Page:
Some people say that movements like these are unnecessary or a waste of time because it’s a woman’s job to take ownership of her self esteem and not rely upon anyone else to validate her, but the reality is that there are elementary-school girls who are practicing how to suck in their stomachs and comparing bodies with friends, and they’re doing that for reasons that are out of their control. The small minority of women are able to reject such influences and develop confidence, but if we continue to expect the majority to do that by themselves then nothing will change.

Thinness is aestheticized immensely in our culture. Clothes look better on thin people, photos of thin people look better, and the majority of people who work in careers like acting and modeling are thin. I’ve noticed that I view very skinny actresses in TV shows as “normal,” not really noticing their size, but if I see an average-sized person they look out of place, almost like their physical appearance is somehow distracting, because it’s not what I’m used to seeing. I feel guilty, but to date, my effort to change has been futile.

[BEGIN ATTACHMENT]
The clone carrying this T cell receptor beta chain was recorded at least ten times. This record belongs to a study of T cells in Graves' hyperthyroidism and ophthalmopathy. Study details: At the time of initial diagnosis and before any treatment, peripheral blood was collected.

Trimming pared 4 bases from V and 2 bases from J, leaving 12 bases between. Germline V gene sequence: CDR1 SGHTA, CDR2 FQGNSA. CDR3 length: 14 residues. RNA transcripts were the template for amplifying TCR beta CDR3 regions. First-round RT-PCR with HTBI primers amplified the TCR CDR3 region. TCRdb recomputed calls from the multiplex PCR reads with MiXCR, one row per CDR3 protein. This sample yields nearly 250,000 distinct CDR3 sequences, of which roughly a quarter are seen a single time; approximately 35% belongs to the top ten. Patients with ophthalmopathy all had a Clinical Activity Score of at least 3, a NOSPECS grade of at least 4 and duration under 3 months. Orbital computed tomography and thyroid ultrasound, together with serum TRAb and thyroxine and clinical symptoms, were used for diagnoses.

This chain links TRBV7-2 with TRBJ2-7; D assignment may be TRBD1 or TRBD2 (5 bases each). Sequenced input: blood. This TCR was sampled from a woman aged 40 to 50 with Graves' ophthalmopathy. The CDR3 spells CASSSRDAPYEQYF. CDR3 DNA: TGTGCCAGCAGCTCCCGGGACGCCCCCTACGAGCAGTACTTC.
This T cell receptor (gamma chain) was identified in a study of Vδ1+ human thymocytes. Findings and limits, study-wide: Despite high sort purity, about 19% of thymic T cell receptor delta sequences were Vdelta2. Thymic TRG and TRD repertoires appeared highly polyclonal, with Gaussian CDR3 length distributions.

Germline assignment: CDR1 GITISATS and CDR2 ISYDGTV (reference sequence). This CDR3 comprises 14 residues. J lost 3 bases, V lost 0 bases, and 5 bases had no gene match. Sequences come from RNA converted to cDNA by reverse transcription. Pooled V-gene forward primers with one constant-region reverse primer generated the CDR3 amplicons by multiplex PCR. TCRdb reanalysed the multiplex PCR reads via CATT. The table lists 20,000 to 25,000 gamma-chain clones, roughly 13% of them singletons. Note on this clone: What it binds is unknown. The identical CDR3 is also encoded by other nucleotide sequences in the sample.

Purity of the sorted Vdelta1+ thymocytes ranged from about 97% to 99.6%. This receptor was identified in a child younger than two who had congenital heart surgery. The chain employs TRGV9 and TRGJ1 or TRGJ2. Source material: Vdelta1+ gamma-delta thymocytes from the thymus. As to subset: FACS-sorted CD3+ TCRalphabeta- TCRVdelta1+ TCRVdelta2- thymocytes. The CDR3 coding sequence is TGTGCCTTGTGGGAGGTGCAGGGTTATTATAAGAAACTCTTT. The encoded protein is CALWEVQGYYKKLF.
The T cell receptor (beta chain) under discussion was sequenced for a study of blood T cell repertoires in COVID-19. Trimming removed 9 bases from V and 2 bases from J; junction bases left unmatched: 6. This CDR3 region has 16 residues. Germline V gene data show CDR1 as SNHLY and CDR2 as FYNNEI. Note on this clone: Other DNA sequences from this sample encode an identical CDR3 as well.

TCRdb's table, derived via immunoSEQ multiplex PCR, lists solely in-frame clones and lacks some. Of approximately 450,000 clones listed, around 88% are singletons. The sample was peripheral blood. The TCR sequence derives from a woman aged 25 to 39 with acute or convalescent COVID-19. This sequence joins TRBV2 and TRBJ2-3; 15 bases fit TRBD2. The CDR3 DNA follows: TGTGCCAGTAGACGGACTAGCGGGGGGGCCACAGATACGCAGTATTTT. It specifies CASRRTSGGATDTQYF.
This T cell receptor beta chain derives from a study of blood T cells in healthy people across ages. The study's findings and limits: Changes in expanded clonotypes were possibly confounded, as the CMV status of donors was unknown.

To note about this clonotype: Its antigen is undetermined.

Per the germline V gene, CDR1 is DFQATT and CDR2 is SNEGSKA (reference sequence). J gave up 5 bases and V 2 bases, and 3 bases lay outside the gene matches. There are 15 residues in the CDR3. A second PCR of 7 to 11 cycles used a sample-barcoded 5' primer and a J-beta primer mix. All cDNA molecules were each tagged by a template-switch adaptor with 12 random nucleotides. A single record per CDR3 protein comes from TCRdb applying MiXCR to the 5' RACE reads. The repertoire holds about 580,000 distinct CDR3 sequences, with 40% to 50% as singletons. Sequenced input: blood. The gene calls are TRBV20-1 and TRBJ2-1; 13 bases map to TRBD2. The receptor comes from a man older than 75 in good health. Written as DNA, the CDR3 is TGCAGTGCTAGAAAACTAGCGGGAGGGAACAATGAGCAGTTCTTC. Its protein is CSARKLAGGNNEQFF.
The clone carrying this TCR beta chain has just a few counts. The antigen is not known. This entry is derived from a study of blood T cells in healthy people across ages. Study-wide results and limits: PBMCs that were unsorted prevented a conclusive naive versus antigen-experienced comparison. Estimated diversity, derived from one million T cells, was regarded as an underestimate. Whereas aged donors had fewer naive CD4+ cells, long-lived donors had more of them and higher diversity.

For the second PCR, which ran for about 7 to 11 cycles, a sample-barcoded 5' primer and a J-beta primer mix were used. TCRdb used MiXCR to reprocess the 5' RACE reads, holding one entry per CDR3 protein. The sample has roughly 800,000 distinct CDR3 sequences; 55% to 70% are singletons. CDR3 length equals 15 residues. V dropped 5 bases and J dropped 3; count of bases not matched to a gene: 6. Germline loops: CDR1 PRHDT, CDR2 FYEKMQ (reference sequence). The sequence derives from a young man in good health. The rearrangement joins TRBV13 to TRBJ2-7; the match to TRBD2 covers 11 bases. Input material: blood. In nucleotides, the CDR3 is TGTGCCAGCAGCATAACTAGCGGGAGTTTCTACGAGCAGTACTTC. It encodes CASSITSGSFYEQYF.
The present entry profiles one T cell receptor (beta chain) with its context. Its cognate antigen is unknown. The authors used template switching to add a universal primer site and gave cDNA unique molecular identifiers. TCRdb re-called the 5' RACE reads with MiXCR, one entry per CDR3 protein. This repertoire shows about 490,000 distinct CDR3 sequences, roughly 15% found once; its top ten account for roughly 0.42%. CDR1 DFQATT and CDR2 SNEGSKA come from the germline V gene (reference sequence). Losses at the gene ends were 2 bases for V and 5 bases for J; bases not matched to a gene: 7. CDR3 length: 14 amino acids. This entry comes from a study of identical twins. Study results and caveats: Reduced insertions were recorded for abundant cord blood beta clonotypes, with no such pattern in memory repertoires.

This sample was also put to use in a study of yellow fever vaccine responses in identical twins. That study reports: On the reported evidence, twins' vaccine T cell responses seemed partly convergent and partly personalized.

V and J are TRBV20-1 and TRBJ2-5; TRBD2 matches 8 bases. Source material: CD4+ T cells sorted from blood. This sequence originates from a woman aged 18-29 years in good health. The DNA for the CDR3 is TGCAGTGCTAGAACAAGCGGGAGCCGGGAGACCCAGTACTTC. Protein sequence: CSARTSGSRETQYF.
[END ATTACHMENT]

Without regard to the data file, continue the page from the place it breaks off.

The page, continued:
Another reason I have trouble telling myself that my appearance doesn’t matter is that I know my success in the workplace will be influenced by how I look. According to Psychology Today, attractive women have an easier time landing jobs and earning higher salaries, both things that do actually matter for my future.

I’ve accepted that the majority of people I come in contact with throughout my life will know me more by how I look than anything else. I know that it’s impossible for  beauty and ugliness not to exist. But I’m tired of efforts to promote body positivity, which have no legitimate downsides, being shut down by people who seem to dislike the idea of women challenging social convention and turning the tables in their favor.

I think it is possible for kids to be raised without some of the influences that shaped older generations.

The blame for this problem and responsibility for fixing it should lie with the companies who have profited from body shaming in the first place.  Mattel is a good place to start.